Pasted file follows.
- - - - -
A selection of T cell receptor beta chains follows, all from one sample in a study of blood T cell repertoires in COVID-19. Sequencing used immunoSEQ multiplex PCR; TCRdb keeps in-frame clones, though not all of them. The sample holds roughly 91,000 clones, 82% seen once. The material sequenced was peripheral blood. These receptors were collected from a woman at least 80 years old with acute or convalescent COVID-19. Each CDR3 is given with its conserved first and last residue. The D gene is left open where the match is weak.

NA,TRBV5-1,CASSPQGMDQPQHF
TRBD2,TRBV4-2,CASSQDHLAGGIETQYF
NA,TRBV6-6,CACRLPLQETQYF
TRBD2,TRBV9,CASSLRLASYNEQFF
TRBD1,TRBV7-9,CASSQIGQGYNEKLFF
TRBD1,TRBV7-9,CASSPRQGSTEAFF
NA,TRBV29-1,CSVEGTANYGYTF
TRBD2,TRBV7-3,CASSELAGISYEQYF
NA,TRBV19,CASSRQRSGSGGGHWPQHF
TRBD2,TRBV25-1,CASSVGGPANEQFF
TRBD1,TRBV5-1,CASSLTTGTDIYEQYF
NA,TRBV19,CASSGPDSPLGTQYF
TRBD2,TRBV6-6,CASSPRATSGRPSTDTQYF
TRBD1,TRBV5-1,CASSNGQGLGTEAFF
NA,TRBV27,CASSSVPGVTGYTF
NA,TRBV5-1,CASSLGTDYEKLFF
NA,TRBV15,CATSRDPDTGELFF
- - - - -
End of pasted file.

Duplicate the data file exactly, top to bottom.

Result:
A selection of T cell receptor beta chains follows, all from one sample in a study of blood T cell repertoires in COVID-19. Sequencing used immunoSEQ multiplex PCR; TCRdb keeps in-frame clones, though not all of them. The sample holds roughly 91,000 clones, 82% seen once. The material sequenced was peripheral blood. These receptors were collected from a woman at least 80 years old with acute or convalescent COVID-19. Each CDR3 is given with its conserved first and last residue. The D gene is left open where the match is weak.

NA,TRBV5-1,CASSPQGMDQPQHF
TRBD2,TRBV4-2,CASSQDHLAGGIETQYF
NA,TRBV6-6,CACRLPLQETQYF
TRBD2,TRBV9,CASSLRLASYNEQFF
TRBD1,TRBV7-9,CASSQIGQGYNEKLFF
TRBD1,TRBV7-9,CASSPRQGSTEAFF
NA,TRBV29-1,CSVEGTANYGYTF
TRBD2,TRBV7-3,CASSELAGISYEQYF
NA,TRBV19,CASSRQRSGSGGGHWPQHF
TRBD2,TRBV25-1,CASSVGGPANEQFF
TRBD1,TRBV5-1,CASSLTTGTDIYEQYF
NA,TRBV19,CASSGPDSPLGTQYF
TRBD2,TRBV6-6,CASSPRATSGRPSTDTQYF
TRBD1,TRBV5-1,CASSNGQGLGTEAFF
NA,TRBV27,CASSSVPGVTGYTF
NA,TRBV5-1,CASSLGTDYEKLFF
NA,TRBV15,CATSRDPDTGELFF